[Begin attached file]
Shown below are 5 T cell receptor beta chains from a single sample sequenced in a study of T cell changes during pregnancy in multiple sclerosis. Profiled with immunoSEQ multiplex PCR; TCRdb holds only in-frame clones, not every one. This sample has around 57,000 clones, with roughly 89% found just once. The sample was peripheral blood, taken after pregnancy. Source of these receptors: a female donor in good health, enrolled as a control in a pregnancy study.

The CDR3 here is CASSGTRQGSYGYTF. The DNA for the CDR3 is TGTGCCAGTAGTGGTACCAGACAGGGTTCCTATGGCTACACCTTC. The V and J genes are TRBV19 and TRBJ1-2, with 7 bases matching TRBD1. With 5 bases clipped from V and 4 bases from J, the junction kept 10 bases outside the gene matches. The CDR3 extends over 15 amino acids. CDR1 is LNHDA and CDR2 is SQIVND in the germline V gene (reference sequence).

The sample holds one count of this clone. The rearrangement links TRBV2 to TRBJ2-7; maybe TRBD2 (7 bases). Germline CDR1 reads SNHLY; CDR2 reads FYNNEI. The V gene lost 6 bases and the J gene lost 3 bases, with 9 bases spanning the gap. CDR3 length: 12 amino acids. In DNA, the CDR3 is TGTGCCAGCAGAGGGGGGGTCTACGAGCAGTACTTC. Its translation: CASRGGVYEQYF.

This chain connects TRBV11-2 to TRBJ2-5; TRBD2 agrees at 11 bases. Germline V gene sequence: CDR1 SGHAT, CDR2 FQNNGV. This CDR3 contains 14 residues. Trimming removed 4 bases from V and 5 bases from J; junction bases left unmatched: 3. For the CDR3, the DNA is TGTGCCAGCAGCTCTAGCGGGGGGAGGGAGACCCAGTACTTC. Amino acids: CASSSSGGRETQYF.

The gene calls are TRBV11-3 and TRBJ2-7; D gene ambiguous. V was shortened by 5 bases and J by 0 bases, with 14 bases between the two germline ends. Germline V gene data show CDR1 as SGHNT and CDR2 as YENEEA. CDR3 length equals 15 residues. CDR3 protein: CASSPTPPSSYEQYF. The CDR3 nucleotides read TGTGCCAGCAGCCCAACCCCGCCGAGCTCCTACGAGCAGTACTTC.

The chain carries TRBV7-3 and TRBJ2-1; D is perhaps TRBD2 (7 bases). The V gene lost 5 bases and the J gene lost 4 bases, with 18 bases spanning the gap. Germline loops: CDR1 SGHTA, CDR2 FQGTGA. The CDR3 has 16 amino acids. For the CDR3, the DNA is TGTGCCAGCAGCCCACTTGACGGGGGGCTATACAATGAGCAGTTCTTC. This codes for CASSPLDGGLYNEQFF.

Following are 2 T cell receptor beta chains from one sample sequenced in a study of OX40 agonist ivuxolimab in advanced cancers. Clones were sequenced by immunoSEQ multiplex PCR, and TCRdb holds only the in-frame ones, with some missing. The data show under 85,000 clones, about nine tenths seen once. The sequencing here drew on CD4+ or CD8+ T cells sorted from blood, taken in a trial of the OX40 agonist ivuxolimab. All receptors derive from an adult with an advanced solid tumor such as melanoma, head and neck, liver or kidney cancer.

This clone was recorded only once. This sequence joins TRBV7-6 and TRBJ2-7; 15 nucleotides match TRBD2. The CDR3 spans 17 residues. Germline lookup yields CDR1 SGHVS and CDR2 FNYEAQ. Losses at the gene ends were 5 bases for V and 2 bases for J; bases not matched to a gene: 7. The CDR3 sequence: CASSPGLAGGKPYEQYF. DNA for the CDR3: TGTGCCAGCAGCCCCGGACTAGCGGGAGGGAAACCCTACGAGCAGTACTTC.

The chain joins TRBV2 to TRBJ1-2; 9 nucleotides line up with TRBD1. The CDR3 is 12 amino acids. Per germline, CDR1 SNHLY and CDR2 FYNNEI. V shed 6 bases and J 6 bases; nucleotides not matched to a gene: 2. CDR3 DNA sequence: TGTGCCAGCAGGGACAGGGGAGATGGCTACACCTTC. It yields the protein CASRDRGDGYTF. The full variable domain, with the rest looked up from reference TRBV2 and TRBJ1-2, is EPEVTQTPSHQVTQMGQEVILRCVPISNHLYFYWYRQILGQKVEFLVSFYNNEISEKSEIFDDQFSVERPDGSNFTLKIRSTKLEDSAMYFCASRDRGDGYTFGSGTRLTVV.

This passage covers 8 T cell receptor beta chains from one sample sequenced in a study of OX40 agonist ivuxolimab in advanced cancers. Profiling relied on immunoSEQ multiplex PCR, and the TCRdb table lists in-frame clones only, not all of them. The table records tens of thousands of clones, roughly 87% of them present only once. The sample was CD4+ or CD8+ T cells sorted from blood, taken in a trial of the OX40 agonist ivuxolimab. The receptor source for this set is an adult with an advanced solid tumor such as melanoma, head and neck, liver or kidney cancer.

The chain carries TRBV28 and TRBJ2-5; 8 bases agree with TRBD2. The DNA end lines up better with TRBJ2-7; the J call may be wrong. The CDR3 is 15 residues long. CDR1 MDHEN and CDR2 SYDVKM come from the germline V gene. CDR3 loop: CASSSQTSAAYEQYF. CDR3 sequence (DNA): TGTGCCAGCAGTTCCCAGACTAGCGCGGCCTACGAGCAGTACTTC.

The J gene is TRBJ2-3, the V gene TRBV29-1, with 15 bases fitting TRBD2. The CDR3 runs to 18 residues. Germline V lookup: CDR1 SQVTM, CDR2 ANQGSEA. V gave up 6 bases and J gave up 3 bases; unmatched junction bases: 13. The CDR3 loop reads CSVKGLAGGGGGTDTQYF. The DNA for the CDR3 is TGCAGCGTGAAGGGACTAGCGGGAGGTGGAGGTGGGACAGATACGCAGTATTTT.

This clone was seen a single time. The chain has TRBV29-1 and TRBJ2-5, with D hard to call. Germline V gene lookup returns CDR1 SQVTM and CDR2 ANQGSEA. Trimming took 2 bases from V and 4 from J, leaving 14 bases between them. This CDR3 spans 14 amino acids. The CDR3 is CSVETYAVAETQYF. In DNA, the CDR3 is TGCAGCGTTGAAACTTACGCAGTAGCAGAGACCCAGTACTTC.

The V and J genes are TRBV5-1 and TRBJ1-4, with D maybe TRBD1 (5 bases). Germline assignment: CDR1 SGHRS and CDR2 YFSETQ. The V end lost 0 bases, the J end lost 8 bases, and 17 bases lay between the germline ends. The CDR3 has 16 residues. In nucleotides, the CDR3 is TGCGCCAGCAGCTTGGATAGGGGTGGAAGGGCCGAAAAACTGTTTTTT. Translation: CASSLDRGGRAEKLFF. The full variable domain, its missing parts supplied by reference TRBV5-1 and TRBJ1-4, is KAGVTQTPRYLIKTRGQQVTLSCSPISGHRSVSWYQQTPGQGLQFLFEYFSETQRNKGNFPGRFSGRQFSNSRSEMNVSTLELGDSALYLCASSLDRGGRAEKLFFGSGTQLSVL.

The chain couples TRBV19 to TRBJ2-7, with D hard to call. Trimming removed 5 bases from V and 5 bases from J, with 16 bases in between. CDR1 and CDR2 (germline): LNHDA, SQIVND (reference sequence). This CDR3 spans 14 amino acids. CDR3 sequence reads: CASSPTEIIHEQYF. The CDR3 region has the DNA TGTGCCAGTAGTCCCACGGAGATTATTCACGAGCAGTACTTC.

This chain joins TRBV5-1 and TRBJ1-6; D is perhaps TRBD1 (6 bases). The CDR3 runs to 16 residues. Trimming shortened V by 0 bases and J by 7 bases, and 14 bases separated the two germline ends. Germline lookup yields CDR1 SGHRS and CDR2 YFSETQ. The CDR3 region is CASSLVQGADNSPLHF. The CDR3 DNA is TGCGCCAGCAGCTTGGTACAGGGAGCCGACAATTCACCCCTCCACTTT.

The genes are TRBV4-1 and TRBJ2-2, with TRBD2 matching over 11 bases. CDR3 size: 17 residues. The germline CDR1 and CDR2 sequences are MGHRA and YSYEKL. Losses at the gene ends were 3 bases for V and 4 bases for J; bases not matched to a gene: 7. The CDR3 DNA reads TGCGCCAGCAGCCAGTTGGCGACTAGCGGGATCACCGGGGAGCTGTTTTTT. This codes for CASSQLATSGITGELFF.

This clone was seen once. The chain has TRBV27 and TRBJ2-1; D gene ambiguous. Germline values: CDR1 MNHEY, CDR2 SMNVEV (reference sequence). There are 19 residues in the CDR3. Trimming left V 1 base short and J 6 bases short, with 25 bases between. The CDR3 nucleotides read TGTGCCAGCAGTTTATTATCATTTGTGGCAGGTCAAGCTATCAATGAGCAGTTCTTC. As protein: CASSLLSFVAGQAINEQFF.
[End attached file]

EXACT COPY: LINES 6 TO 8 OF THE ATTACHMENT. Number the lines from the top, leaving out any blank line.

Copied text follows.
The chain carries TRBV7-3 and TRBJ2-1; D is perhaps TRBD2 (7 bases). The V gene lost 5 bases and the J gene lost 4 bases, with 18 bases spanning the gap. Germline loops: CDR1 SGHTA, CDR2 FQGTGA. The CDR3 has 16 amino acids. For the CDR3, the DNA is TGTGCCAGCAGCCCACTTGACGGGGGGCTATACAATGAGCAGTTCTTC. This codes for CASSPLDGGLYNEQFF.

Following are 2 T cell receptor beta chains from one sample sequenced in a study of OX40 agonist ivuxolimab in advanced cancers. Clones were sequenced by immunoSEQ multiplex PCR, and TCRdb holds only the in-frame ones, with some missing. The data show under 85,000 clones, about nine tenths seen once. The sequencing here drew on CD4+ or CD8+ T cells sorted from blood, taken in a trial of the OX40 agonist ivuxolimab. All receptors derive from an adult with an advanced solid tumor such as melanoma, head and neck, liver or kidney cancer.

This clone was recorded only once. This sequence joins TRBV7-6 and TRBJ2-7; 15 nucleotides match TRBD2. The CDR3 spans 17 residues. Germline lookup yields CDR1 SGHVS and CDR2 FNYEAQ. Losses at the gene ends were 5 bases for V and 2 bases for J; bases not matched to a gene: 7. The CDR3 sequence: CASSPGLAGGKPYEQYF. DNA for the CDR3: TGTGCCAGCAGCCCCGGACTAGCGGGAGGGAAACCCTACGAGCAGTACTTC.